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Recorded for Poem-a-Day, April 9, 2018.
About this Poem 

“‘Overnight’ is an elegy for the poet Paul Violi (1944–2011), whose work I first read in the late 1970s. I took the title of the poem from his book Overnight (Hanging Loose Press), which was first published in 2007. In the obituary that appeared in The New York Times, William Grimes wrote that Violi was ‘a poet with an easy, conversational style and satiric bent who reworked arcane historical verse forms and invented his own in poems that mimicked glossaries, errata slips, travel brochures and cover letters.’ I chose the pantoum—a form where every line appears twice in a predetermined order—as a way of honoring Violi and his poetry.”
—John Yau

Overnight

            In Memory of Paul Violi (1944–2011)


I did not realize that you were fading from sight
I don’t believe I could have helped with the transition

You most likely would have made a joke of it
Did you hear about the two donkeys stuck in an airshaft

I don’t believe I could have helped with the transition
The doorway leading to the valleys of dust is always open

Did you hear about the two donkeys stuck in an airshaft
You might call this the first of many red herrings

The doorway leading to the valleys of dust is always open
The window overlooking the sea is part of the dream

You might call this the first of many red herrings
The shield you were given as a child did not protect you

The window overlooking the sea is part of the dream
One by one the words leave you, even this one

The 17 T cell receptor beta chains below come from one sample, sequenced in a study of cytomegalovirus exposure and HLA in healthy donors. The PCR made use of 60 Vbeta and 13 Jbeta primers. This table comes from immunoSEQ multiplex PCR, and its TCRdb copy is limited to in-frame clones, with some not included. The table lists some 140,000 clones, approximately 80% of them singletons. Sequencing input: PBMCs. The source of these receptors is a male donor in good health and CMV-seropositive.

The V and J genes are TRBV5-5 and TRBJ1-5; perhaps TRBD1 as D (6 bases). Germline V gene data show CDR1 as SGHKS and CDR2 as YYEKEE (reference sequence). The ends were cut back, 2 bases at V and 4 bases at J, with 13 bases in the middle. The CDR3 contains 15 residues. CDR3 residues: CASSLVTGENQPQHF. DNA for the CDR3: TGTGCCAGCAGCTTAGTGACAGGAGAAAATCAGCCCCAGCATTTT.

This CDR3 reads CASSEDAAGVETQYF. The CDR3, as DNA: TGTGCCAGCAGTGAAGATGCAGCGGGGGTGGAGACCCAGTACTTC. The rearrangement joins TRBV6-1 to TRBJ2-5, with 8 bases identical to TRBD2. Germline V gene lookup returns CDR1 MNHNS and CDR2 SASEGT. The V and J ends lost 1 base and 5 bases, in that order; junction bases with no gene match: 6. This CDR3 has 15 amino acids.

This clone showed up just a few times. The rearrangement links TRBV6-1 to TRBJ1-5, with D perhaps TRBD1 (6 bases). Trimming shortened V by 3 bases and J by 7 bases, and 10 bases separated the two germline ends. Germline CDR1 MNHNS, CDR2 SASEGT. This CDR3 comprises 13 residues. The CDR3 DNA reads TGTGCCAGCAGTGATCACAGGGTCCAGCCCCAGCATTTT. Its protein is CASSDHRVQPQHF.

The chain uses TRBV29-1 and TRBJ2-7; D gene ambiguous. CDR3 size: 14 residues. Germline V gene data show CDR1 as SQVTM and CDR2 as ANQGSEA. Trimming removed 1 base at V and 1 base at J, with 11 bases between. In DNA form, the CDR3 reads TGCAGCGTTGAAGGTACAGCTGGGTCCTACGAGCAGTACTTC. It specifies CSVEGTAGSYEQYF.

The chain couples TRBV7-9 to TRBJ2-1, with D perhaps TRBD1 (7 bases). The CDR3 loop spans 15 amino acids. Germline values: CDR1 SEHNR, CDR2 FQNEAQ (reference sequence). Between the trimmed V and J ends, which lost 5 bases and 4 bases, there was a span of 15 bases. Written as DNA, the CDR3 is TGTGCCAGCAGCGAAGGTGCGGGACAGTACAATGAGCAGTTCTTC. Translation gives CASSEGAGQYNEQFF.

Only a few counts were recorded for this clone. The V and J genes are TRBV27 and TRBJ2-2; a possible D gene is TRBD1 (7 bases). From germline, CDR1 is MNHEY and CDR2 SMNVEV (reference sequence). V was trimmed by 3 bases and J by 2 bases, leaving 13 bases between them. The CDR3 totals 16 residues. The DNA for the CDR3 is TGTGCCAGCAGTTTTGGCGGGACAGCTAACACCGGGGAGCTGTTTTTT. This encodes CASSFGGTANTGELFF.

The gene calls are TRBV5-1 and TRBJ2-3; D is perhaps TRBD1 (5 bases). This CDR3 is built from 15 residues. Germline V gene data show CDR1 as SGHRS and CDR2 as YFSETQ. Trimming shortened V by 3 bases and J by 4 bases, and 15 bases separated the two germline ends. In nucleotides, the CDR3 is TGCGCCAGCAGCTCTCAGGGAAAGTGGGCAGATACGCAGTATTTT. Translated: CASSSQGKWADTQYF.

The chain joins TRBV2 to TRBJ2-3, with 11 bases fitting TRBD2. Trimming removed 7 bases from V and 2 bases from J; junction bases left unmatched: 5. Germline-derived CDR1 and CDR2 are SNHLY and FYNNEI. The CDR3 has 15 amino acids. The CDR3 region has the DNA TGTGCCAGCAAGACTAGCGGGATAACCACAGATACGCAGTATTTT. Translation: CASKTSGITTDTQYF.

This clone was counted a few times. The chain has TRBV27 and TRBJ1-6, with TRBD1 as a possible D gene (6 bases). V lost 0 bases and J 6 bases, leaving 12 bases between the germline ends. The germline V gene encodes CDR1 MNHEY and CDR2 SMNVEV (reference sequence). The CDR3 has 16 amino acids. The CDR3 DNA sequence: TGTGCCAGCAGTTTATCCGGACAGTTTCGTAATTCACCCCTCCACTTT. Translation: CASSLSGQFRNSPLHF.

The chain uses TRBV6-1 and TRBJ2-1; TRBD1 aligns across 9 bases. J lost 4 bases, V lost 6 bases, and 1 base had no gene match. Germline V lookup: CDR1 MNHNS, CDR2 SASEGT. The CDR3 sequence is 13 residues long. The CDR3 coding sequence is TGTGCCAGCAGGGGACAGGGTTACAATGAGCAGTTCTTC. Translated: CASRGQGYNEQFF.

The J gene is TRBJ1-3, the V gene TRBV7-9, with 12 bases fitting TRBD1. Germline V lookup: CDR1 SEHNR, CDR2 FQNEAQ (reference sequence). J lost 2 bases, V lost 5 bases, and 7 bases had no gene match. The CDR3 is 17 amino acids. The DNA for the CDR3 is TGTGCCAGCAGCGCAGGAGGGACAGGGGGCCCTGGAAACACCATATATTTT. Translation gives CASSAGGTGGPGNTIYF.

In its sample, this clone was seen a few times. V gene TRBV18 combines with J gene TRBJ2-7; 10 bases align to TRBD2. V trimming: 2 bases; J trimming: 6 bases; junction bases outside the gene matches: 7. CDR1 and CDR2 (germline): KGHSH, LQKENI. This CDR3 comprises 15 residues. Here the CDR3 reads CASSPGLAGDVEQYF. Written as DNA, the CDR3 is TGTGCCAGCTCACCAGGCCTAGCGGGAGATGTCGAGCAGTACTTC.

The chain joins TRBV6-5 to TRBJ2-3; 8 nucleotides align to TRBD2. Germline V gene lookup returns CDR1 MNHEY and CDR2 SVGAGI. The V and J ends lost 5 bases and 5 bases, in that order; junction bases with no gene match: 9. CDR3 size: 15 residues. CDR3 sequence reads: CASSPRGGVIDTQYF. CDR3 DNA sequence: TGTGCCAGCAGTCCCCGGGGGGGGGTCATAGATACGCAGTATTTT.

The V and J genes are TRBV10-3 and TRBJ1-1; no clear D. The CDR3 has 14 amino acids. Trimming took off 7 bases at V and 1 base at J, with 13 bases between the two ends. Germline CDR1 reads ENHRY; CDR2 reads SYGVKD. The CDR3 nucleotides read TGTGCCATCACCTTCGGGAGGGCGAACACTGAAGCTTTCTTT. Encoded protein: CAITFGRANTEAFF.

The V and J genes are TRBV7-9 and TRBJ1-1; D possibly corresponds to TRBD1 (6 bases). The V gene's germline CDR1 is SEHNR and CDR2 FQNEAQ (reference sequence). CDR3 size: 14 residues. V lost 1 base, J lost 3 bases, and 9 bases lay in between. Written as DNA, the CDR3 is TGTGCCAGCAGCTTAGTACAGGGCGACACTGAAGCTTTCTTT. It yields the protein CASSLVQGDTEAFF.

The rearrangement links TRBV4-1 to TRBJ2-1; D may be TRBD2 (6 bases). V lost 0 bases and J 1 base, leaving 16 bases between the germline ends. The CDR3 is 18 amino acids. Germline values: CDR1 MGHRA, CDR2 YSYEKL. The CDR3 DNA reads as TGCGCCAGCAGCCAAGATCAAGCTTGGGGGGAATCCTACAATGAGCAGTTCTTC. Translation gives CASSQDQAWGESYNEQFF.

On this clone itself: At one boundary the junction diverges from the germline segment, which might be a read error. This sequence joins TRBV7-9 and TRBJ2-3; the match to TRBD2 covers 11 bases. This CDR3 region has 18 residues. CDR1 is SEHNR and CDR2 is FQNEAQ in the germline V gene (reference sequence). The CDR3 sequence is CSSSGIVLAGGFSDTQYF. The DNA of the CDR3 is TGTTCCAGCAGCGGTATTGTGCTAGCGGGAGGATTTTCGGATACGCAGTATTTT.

The shield you were given as a child did not protect you
The sword is made of air before you knew it

One by one the words leave you, even this one
I did not realize that you were fading from sight

The sword is made of air before you knew it
You most likely would have made a joke of it

Copyright © 2018 John Yau. Originally published in Poem-a-Day on April 9, 2018, by the Academy of American Poets.

Copyright © 2018 John Yau. Originally published in Poem-a-Day on April 9, 2018, by the Academy of American Poets.

John Yau

John Yau

Art critic, essayist, poet, and prose writer John Yau teaches at Rutgers University.

by this poet

poem
It is said, the past
sticks to the present

like glue,
that we are flies

struggling to pull free
It is said, someone

cannot change
the clothes

in which
their soul

was born.
I, however,

would not
go so far

Nor am I Rembrandt,
master of the black

and green darkness,
the hawk's plumes

as it shrieks
down
poem

You grow up hearing two languages. Neither fits your fits
Your mother informs you “moon” means “window to another world.”

You begin to hear words mourn the sounds buried inside their mouths
A row of yellow windows and a painting of them

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